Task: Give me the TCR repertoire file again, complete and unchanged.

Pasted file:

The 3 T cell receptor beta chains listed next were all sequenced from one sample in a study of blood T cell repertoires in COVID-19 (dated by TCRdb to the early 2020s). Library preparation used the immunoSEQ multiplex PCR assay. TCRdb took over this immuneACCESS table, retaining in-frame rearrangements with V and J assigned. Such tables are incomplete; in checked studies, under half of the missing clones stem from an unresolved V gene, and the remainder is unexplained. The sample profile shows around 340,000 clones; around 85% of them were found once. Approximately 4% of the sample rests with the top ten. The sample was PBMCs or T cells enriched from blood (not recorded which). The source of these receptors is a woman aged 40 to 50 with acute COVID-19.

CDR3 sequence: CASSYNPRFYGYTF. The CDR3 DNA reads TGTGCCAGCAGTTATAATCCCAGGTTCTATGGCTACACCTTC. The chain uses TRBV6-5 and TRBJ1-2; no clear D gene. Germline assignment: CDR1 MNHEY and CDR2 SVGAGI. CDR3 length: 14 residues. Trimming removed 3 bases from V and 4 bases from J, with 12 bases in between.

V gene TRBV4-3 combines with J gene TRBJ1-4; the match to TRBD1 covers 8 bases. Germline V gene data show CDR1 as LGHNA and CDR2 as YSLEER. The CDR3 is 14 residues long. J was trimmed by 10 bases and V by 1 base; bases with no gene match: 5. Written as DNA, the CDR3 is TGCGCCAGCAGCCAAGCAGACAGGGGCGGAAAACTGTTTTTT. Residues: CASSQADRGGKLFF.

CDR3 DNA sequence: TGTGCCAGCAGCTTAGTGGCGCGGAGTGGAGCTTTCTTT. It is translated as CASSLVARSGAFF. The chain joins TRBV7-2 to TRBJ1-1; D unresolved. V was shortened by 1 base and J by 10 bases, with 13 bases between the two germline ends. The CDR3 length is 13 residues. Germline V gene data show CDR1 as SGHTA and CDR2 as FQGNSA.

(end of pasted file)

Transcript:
The 3 T cell receptor beta chains listed next were all sequenced from one sample in a study of blood T cell repertoires in COVID-19 (dated by TCRdb to the early 2020s). Library preparation used the immunoSEQ multiplex PCR assay. TCRdb took over this immuneACCESS table, retaining in-frame rearrangements with V and J assigned. Such tables are incomplete; in checked studies, under half of the missing clones stem from an unresolved V gene, and the remainder is unexplained. The sample profile shows around 340,000 clones; around 85% of them were found once. Approximately 4% of the sample rests with the top ten. The sample was PBMCs or T cells enriched from blood (not recorded which). The source of these receptors is a woman aged 40 to 50 with acute COVID-19.

CDR3 sequence: CASSYNPRFYGYTF. The CDR3 DNA reads TGTGCCAGCAGTTATAATCCCAGGTTCTATGGCTACACCTTC. The chain uses TRBV6-5 and TRBJ1-2; no clear D gene. Germline assignment: CDR1 MNHEY and CDR2 SVGAGI. CDR3 length: 14 residues. Trimming removed 3 bases from V and 4 bases from J, with 12 bases in between.

V gene TRBV4-3 combines with J gene TRBJ1-4; the match to TRBD1 covers 8 bases. Germline V gene data show CDR1 as LGHNA and CDR2 as YSLEER. The CDR3 is 14 residues long. J was trimmed by 10 bases and V by 1 base; bases with no gene match: 5. Written as DNA, the CDR3 is TGCGCCAGCAGCCAAGCAGACAGGGGCGGAAAACTGTTTTTT. Residues: CASSQADRGGKLFF.

CDR3 DNA sequence: TGTGCCAGCAGCTTAGTGGCGCGGAGTGGAGCTTTCTTT. It is translated as CASSLVARSGAFF. The chain joins TRBV7-2 to TRBJ1-1; D unresolved. V was shortened by 1 base and J by 10 bases, with 13 bases between the two germline ends. The CDR3 length is 13 residues. Germline V gene data show CDR1 as SGHTA and CDR2 as FQGNSA.